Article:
14 Henrietta Street tells the story of 300 years of life within the walls of one Georgian house in Dublin city. Built over five floors, with a basement, it is located on one of the most beautiful, still intact, Georgian streets I have seen. On the day I visited with some friends we had a wonderful guide in Dublin actor, Phelim Drew (Yes, son of Ronnie Drew of The Dubliners’ fame). He brought the stories of the house to life for us as he took us through the various rooms.

Upmarket Origins

It was built originally as a townhouse for a wealthy family and its first occupants were The Right Honourable Richard Lord Viscount Molesworth and his much younger second wife.

We were told the story of their lives, the babies that were born there and the social lives of the Dublin elite at that time.

In the 1800s, following The Acts of Union, many of the wealthy and powerful families re-located to London. The street was then taken over by the legal profession (it is right beside The King’s Inns) and at one stage it was even a barracks.

Changes by mid-1880s

But all this changed in the latter part that century. The population of the city increased and landlords took advantage of the demand for housing by converting many of Dublin’s beautiful Georgian houses into flats.  In 1877, Thomas Vance bought 14 Henrietta Street, ripped out the grand staircase and housed 19 families in the once grand townhouse. By 1911, 100 people lived there.

The earlier part of the tour had taken us through the largely unfurnished, grand rooms of the earlier years of the house (below), brought to life by our wonderful guide and some audio-visual presentations. Amazingly, the floorboards are original.

Then we moved through a door and into a corridor and stairs painted in the original Reckitts Blue and Raddle Red, colours synonymous with Dublin tenements. You can almost smell the damp and hear the voices of the people who lived there: women chatting, men returning home drunk, children playing.

Our guide then brought us below ground level to get an idea of what it was like to live in a Dublin basement tenement in the early years of the 20th century. Life was pretty grim then, as the photo (below) indicates.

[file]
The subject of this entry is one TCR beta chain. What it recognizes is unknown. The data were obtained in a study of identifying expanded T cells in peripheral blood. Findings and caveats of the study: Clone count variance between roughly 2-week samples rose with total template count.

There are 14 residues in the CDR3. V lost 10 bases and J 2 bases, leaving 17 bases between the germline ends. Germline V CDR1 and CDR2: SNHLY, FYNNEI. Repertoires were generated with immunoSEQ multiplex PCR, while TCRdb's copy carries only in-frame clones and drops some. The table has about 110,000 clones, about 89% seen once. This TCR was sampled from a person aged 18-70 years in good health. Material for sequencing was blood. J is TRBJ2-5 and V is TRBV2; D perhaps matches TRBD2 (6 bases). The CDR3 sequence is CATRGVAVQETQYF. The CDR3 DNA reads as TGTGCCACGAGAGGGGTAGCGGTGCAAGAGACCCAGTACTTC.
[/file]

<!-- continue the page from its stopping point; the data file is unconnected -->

State Improvements

Housing eventually became a priority for the new Irish State and Dublin Corporation set out to improve living conditions for families. Houses were built outside the city centre with plenty of trees and fresh air, but not all families found the move satisfactory. Many missed the old ways of living in close proximity to your neighbours.

The tour’s finale was a faithfully recreated flat of the final residents of 14 Henrietta Street.

Many of us on the tour were brought back to our childhood with items such as Green Shield Stamps  (below).

And there are other items that may resonate with some of you in the photo below.

In 1978, the final residents of 14 Henrietta Street tenement flats left the house and the once beautiful Georgian mansion fell into serious disrepair.


Dublin City Council bought the house in 2000 and following intensive and expensive restoration opened the doors to the public in September 2018.

The hour and a quarter tour of the house included several short, very interesting audio-visual presentations interspersed with the excellent storytelling style of our tour guide.

This is a wonderful experience for anyone (natives and visitors alike) wishing to learn more about Dublin, its history and its people over the past 300 years. And I believe it is very good value for its price of €9 with concessions of €6 for students, children and OAPs.

You can book a tour online at www.14henriettastreet.ie

Other Dublin Attractions I have written about include Bewley’s Cafe if you fancy a coffee and a bun and The Guinness Storehouse if you prefer  a pint of the black stuff.